Product whose output is proportional to the difference between pressure applied to each of the pressure ports. Often used to measure flow either side of an orifice plate.

Digital Output

The output signal from a sensor in digital format. For example, RS485, CAN, HART, etc.

Drift

An undesired change that takes place in a pressure sensor over time. It generally only effects the zero and span. This is not to be confused with the thermal effects of the sensor which is often incorrectly referred to as drift.

 

E

End Point

The pressure output of the sensor at the range extremes. Normally zero and Full Scale but in some cases zero can be offset – see compound range.

Environmental Conditions

All conditions to which a sensor may be exposed during shipping, storage, handling, and operation.

Error (Error Band)

See Total Error Band

Excitation

The supply voltage to the sensor.

 

F

Fahrenheit

A temperature scale defined by 32°F at the ice point and 212°F at the boiling point of water at sea level.

Filter (Electrical)

A device to sort desired result from undesired. Electrically, a selective circuit which passes through certain frequencies, while attenuating or reject others.

Filter (Pneumatic)

See Snubber

FM Approved

A sensor that meets a specific set of requirements established by the Factory Mutual Research Corporation which sets industrial safety standards.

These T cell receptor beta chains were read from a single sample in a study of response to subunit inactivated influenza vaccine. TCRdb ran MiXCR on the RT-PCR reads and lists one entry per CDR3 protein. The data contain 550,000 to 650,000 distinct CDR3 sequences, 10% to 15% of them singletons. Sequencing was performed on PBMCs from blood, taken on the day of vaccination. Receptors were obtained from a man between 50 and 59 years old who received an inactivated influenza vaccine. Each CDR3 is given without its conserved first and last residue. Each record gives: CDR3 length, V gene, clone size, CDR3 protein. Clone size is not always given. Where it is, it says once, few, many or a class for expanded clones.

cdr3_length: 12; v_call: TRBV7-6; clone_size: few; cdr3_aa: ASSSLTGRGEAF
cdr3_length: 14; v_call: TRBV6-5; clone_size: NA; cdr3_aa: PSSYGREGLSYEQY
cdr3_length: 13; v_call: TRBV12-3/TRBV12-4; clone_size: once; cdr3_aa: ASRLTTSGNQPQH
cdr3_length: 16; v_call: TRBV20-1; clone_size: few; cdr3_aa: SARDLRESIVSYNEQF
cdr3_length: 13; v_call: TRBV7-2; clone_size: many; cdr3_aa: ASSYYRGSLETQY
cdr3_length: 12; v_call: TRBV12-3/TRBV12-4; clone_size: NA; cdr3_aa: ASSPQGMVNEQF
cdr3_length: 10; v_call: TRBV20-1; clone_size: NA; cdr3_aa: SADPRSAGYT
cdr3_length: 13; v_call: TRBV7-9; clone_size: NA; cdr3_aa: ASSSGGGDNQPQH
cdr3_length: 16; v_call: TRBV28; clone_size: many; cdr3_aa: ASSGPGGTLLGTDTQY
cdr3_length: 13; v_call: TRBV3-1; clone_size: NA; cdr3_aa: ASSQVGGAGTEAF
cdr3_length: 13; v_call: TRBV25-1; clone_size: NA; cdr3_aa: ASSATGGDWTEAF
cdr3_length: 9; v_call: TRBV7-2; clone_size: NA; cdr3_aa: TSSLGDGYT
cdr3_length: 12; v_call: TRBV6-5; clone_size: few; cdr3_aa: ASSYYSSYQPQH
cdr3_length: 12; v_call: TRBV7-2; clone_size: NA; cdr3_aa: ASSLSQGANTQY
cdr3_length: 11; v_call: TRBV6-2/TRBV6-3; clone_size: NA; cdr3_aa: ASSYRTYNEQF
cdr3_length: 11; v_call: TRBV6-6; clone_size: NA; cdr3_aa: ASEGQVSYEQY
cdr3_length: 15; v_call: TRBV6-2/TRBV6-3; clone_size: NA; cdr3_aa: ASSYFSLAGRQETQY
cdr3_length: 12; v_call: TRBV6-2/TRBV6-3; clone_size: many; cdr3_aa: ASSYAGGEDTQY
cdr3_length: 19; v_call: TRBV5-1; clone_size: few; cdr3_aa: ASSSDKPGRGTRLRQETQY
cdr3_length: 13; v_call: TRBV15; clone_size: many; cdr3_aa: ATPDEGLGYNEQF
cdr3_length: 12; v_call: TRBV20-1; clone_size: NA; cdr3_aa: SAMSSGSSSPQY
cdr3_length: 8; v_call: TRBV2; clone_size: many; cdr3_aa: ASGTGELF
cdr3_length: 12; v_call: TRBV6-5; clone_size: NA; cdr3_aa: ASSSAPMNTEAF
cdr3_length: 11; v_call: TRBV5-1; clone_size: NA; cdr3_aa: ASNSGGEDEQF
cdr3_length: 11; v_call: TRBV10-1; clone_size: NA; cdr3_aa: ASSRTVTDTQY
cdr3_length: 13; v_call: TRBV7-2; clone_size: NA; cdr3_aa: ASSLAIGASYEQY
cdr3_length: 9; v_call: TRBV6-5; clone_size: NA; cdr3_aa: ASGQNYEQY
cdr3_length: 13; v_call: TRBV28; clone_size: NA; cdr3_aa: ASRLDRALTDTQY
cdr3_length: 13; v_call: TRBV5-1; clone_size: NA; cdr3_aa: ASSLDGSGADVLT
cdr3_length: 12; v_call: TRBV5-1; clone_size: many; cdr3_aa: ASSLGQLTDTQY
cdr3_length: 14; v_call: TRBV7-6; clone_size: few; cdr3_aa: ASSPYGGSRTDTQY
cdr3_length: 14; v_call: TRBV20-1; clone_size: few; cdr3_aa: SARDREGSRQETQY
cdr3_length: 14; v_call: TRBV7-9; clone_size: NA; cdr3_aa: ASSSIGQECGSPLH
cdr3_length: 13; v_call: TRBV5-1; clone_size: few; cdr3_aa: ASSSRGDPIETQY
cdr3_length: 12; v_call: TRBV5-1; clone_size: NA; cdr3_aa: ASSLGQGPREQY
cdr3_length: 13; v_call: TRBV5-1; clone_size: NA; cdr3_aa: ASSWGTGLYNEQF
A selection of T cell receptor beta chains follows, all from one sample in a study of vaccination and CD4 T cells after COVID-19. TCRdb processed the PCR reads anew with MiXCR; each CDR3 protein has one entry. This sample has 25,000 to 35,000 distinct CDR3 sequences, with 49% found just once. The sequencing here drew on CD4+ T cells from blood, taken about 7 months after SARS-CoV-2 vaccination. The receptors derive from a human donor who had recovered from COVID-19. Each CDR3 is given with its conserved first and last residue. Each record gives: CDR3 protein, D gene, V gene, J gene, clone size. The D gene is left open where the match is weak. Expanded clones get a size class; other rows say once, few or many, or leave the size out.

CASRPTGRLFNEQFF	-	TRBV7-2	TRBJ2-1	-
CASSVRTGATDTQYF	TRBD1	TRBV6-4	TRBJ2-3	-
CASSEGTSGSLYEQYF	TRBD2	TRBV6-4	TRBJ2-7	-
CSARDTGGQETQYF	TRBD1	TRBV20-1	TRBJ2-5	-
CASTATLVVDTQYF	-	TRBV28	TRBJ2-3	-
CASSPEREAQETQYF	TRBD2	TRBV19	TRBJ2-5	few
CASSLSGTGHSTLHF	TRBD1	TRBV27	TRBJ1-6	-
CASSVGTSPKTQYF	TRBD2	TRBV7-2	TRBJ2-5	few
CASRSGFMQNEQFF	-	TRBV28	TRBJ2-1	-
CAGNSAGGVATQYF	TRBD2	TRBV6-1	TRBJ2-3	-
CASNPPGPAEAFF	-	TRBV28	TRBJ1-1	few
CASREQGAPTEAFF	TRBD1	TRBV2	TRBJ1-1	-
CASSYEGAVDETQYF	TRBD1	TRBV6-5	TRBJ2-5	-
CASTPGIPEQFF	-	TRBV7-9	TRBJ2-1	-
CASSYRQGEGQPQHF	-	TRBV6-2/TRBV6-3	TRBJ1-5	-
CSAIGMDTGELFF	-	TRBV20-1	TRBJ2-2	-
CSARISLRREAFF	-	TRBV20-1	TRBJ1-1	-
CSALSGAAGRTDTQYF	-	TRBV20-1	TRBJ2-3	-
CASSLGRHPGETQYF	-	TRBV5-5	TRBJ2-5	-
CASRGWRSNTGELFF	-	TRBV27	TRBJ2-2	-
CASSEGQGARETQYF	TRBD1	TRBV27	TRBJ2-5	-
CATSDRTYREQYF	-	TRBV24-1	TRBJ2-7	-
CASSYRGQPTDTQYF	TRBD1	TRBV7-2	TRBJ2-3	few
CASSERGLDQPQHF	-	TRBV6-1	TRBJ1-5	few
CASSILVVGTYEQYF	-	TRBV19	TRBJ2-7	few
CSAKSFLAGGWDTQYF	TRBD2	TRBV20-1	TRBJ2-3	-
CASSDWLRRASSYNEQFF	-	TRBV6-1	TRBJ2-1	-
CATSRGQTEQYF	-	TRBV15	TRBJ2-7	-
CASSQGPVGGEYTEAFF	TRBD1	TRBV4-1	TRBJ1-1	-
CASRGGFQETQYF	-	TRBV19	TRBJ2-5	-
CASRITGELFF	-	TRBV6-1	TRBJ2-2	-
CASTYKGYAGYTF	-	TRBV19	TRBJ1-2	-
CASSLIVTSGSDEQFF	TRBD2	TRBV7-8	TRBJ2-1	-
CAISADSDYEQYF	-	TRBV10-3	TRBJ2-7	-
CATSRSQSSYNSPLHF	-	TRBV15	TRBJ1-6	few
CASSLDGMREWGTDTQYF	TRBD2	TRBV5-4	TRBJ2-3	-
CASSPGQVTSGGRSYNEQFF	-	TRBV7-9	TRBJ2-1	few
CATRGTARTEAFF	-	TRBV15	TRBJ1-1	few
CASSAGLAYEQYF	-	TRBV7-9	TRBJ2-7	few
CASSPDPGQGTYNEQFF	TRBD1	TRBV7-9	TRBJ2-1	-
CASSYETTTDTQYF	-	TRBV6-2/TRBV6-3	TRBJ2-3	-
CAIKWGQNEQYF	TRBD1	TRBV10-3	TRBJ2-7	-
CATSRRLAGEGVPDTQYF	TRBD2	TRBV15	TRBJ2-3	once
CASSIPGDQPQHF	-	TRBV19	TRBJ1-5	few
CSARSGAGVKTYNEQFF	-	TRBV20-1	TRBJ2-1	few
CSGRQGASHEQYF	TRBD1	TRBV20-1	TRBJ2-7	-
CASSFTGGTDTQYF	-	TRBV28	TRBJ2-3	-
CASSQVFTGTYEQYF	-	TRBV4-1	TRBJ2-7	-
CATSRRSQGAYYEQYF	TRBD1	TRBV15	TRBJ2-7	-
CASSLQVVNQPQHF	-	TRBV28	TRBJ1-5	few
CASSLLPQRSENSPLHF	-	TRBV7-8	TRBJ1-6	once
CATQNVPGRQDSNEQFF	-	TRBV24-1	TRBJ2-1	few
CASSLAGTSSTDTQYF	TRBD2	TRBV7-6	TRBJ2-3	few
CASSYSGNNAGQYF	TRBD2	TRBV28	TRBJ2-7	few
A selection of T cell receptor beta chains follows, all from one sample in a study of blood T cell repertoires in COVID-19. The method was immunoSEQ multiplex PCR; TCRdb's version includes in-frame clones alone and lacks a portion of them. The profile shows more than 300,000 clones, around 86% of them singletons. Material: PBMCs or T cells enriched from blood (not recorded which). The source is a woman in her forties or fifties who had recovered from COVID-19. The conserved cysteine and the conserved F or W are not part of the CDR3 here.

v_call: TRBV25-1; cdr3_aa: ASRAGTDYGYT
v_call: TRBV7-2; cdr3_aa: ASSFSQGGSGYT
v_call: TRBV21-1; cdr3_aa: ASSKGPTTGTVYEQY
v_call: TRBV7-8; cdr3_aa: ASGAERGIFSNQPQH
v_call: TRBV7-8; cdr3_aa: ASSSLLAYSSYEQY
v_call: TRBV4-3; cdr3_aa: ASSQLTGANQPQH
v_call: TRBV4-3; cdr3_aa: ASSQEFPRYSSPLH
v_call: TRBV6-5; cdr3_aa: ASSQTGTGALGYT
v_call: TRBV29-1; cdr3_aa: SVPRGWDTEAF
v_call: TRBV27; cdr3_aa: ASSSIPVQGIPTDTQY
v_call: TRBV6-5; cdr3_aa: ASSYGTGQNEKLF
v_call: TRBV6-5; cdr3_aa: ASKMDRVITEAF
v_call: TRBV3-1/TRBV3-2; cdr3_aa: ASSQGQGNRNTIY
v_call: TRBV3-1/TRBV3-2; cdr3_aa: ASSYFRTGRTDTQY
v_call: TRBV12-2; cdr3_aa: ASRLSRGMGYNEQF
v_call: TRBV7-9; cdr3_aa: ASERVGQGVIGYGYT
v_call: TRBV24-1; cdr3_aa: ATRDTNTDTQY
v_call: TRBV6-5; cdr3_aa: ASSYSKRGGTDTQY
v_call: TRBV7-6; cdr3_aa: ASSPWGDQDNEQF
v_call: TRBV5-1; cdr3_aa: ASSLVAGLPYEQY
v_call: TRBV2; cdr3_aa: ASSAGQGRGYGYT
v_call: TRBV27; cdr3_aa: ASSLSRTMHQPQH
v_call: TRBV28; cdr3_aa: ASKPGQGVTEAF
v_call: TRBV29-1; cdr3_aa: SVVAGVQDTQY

Full Bridge

See Wheatstone Bridge

Full Scale

The output from a sensor at the specified full scale pressure range. This is not to be confused with span. See span.

 

G

Gage Pressure (g)

Pressure measured relative to the local ambient (atmospheric/barometric) pressure. Also known as ‘Gauge’.

Gage Pressure Sensor

Product whose output is proportional to difference between applied pressure and local ambient (atmospheric) pressure. Typically the Minimum Operating Pressure (Pmin.) is set to atmospheric pressure.

Gain

The ratio of the change in output to the change in input, which creates it.

Ground

The reference point of an electrical system, or alternatively, the local earth potential (earth ground).

 

H

Half Bridge

See Wheatstone Bridge

HART Protocol

Highway Addressable Remote Transducer (a digital protocol).

Heat

Thermal energy, expressed in units of calories or Btu`s.

Hysteresis

Deviation in output within the sensor range from ascending to descending for both pressure and temperature.

 

I

Input Impedance

The electrical impedance measured across the input terminals of the product (as presented to the excitation source, with the output terminals open-circuited).

Insulation Resistance

The resistance measured between specified insulated portions of a sensor when a specific DC voltage is applied at room conditions.

Intrinsically Safe

An sensor which has been installed such that it will not produce any spark or thermal effect, under normal or abnormal conditions, that will ignite a specified gas mixture.

ISO

International Organization for Standardization. A worldwide federation of national standards bodies from some 140 countries.

 

J

Jumpers

Wire links that allow for changes to be made in input and output sensor configurations.

 

K

Kelvin

The units of absolute or thermodynamic temperature scale based upon the Celsius (centigrade) scale with 100 units between the ice point and boiling point of water. 0°C = 273.16K (there is no degree [°] symbol used with the Kelvin scale).

 

L

Linearity

The maximum deviation of the sensor output from a defined straight line during increasing pressure in a calibration cycle. See Accuracy.

Long Term Stability

This is generally quoted as the annual stability and is a combination of the sensitivity and Zero drift over 12 months.